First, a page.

Originally it was just for my own amusement but it proved so popular that I had to think again. I have made 4 numbered copies and plan to produce perhaps 10 in all. They are all printed on 200gsm watercolour card from my own drawings and hand coloured in transparent inks which is very time consuming, and cut with rounded corners. The backs are plain white. I am offering them for sale at £65 per pack.
Savoy opera was a style of comic opera that developed in Victorian England in the late 19th century, with W. S. Gilbert and Arthur Sullivan as the original and most successful practitioners. The name is derived from the Savoy Theatre... more →
See also Old Fashioned Snap→
My parents were great amateur operatic enthusiasts and they were members of a couple of Operatic Societies in the 1930’s. This was in an age when people made their own entertainment and as a consequence of my Father’s enthusiasm all his three sisters joined him in the choruses for the performances these Operatic Societies put on. It was because of Gilbert and Sullivan that my Father and Mother met. They were both very good singers and played the principles in most of the Society’s performances. The picture is of them as Mabel and Frederick in a performance of “The Pirates of Penzance” in 1933 in Willesden northwest London.
After they got married I came along and we lived in a household full of music. My Father was a brilliant pianist with a great fondness for Chopin and Granados and he played almost every day. Very often my Mother and Father would sing together in the evening, usually a Gilbert and Sullivan song. Sometimes, when relatives visited, they brought with them their musical instruments or just their voices for and evening of musical fun. My Father tried to teach me to play the piano but to my everlasting regret I stopped practising and never learned.
I have retained a lifelong love of Gilbert and Sullivan which is why, a few years ago, I made a series of drawings based on the engravings that illustrated W S Gilbert’s “Bab Ballads” books. I made them on cards which I had an idea would make and interesting little pack for a bit of fun. They were just black and white at the time and I put them away and forgot about them. I did notice that there were 13 surviving Operettas by G & S and 4 sketches for each one made a total of 52 cards and played with the idea of making them into a suited pack of cards. Unfortunately I had not left enough space for a suit sign on many of the cards so I gave up on that one. What I had was a pack for a game of Quartet, played like Happy Families.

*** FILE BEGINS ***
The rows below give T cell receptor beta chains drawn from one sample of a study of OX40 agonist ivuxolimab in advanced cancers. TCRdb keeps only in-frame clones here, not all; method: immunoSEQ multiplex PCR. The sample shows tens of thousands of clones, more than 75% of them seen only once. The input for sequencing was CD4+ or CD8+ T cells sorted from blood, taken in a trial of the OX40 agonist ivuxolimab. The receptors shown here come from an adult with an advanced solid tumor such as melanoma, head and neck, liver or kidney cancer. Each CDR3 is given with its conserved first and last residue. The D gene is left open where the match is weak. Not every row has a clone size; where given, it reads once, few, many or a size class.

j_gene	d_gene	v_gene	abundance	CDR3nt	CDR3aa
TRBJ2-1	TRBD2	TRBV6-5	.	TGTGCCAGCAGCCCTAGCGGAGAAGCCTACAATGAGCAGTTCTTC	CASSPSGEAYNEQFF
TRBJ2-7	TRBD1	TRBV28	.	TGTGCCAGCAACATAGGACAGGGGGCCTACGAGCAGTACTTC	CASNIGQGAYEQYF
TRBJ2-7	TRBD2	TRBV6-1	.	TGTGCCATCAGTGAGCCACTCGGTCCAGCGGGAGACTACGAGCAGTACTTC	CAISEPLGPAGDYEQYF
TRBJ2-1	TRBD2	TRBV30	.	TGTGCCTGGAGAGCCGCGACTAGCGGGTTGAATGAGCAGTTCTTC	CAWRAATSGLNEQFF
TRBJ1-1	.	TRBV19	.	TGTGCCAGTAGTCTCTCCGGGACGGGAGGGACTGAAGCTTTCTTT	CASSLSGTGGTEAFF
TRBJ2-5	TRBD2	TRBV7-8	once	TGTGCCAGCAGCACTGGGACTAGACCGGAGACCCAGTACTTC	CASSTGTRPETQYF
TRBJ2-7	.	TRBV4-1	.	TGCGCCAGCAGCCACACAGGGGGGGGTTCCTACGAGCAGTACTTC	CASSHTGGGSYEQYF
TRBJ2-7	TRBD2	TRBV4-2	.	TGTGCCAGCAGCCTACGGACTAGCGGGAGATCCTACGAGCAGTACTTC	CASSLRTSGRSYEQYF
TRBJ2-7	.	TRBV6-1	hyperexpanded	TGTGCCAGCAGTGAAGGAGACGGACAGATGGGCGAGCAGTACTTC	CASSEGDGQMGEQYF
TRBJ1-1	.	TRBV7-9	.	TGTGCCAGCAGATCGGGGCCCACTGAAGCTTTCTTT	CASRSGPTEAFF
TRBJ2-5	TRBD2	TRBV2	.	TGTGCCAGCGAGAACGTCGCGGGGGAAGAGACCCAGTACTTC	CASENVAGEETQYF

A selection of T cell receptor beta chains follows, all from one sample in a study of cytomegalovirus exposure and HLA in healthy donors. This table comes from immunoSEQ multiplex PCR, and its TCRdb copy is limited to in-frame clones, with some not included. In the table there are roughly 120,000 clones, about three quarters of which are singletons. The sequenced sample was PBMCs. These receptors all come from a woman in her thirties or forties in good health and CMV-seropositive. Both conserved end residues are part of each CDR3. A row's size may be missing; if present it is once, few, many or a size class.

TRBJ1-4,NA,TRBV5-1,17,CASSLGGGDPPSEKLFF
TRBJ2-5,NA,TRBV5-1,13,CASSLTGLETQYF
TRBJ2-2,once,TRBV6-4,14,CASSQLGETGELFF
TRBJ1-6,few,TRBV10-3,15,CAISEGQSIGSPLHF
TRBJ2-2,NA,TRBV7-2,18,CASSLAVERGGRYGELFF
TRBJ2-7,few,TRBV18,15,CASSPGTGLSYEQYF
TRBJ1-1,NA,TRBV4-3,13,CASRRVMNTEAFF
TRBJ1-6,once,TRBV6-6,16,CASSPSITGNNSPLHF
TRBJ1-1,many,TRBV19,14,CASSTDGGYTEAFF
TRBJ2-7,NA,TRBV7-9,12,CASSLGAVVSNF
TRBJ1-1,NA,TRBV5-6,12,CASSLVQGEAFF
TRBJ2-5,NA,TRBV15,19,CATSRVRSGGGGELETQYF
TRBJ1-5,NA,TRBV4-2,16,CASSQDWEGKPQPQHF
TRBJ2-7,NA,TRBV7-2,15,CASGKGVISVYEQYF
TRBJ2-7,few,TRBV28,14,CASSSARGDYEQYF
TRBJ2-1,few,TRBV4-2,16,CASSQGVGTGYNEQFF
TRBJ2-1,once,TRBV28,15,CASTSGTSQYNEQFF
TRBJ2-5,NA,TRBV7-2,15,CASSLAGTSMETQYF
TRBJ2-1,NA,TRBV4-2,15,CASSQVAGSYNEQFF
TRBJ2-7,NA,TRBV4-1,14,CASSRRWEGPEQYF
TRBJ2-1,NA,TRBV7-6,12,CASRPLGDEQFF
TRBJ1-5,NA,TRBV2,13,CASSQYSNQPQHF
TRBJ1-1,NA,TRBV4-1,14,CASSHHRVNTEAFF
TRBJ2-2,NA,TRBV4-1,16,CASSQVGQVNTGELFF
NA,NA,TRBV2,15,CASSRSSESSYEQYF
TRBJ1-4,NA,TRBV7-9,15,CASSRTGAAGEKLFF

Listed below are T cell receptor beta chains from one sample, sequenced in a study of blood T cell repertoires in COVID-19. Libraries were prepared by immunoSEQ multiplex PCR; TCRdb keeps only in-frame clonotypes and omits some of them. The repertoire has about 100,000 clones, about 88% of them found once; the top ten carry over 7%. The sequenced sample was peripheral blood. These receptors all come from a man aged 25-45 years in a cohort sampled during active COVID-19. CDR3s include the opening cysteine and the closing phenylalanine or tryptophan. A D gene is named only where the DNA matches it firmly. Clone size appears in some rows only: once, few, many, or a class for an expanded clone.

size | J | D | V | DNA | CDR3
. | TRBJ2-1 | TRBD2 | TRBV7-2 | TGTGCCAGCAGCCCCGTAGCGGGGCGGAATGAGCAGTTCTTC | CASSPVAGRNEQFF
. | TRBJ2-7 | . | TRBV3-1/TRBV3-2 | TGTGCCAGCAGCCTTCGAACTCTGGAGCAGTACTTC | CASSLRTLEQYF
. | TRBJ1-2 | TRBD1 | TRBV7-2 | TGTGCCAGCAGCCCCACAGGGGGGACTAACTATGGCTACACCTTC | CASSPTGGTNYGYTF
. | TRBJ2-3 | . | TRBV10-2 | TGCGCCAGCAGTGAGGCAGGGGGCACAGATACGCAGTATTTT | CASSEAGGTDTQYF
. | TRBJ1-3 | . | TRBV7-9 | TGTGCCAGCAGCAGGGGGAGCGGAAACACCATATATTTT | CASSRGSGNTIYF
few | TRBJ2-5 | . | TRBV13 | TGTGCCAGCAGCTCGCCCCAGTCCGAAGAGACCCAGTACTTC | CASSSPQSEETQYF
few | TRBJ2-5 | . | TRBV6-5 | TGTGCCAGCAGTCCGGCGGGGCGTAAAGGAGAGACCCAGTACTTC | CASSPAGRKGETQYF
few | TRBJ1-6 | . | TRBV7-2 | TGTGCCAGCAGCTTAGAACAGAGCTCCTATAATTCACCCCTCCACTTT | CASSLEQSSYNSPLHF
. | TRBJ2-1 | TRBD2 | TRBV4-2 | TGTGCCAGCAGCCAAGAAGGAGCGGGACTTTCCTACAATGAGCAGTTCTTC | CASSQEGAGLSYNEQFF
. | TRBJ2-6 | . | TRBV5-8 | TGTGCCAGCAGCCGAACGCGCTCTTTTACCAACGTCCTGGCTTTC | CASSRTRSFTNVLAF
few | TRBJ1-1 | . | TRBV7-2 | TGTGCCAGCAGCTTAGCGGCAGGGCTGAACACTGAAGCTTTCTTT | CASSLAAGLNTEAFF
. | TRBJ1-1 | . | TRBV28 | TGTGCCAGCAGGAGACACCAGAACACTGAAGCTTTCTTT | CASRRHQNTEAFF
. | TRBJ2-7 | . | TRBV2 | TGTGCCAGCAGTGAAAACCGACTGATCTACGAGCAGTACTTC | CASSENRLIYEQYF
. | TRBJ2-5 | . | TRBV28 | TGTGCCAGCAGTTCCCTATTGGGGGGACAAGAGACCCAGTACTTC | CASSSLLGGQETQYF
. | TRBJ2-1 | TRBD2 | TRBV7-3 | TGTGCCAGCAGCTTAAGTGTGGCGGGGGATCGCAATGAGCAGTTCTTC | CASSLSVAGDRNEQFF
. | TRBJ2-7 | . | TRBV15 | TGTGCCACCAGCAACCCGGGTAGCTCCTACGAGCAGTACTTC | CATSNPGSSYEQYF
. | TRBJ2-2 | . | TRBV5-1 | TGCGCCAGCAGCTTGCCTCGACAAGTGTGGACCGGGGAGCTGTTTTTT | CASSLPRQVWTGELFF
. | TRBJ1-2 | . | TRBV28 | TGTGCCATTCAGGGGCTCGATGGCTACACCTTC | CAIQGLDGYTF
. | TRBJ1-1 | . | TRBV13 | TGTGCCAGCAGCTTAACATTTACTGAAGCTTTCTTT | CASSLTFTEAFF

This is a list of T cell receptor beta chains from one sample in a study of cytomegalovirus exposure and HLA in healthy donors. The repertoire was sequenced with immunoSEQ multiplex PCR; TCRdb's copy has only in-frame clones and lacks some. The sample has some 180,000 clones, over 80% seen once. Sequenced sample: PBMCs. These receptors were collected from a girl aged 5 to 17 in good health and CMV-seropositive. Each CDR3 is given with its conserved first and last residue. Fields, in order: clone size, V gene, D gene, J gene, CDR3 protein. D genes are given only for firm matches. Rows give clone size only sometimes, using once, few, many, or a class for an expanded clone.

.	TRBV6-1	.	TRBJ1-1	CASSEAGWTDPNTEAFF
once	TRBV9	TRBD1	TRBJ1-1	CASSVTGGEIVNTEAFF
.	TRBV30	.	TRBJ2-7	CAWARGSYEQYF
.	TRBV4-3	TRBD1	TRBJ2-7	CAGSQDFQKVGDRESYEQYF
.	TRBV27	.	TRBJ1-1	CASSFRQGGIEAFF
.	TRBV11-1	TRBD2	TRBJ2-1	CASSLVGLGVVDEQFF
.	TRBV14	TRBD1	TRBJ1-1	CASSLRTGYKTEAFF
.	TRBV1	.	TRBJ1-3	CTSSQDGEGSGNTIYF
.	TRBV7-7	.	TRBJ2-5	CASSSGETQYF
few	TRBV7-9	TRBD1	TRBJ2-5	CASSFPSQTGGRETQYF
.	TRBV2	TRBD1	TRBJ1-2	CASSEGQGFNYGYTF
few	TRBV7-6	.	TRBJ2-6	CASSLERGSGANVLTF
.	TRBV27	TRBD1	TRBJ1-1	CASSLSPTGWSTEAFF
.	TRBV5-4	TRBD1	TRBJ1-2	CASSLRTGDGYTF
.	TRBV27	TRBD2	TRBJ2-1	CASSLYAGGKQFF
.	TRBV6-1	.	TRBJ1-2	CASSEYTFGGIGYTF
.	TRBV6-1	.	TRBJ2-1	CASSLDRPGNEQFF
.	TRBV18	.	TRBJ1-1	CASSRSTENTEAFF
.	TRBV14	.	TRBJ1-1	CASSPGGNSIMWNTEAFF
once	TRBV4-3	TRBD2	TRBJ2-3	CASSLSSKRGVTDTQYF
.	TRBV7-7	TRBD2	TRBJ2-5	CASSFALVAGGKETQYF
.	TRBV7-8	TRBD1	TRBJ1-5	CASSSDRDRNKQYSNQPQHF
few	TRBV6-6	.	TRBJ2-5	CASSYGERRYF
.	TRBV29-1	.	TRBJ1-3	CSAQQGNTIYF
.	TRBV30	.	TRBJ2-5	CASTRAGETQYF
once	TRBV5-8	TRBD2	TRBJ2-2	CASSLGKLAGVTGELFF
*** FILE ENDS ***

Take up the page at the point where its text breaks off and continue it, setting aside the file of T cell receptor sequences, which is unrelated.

More recently, only this year in fact, it crossed my mind that the cards might look better if they were coloured. I scanned my original sketches and tried to paint some with watercolour paints – terrible! I took a trip to my local Art Shop in Bungay to ask for advice and there I got lots of advice and tips and came away with little bottles of coloured inks used by calligraphers. Next problem was the card. Any card I tried was pretty useless and the colouring just didn’t come out right. Back to the Art Shop. Try this they said and offered me a 200gsm NOT watercolour paper. Well, this was fantastic – worked perfectly. What I do now is; using my computer’s printer I copy my original drawings on to the watercolour paper which will just go through the printer. Then I cut the cards out by hand using a craft knife. After colouring the cards with brushes and the ink (this is the bit that takes a long time) I use a little corner cutter to make the rounded corners. Finally I make a box from coloured card in the same way as I have been doing for years when I get a game which has lost its box. This is finished off with a spare hand coloured card stuck on it. Final touch is a Key Card with the dates of the Operas and another with a short description of the process and a pack number with my signature.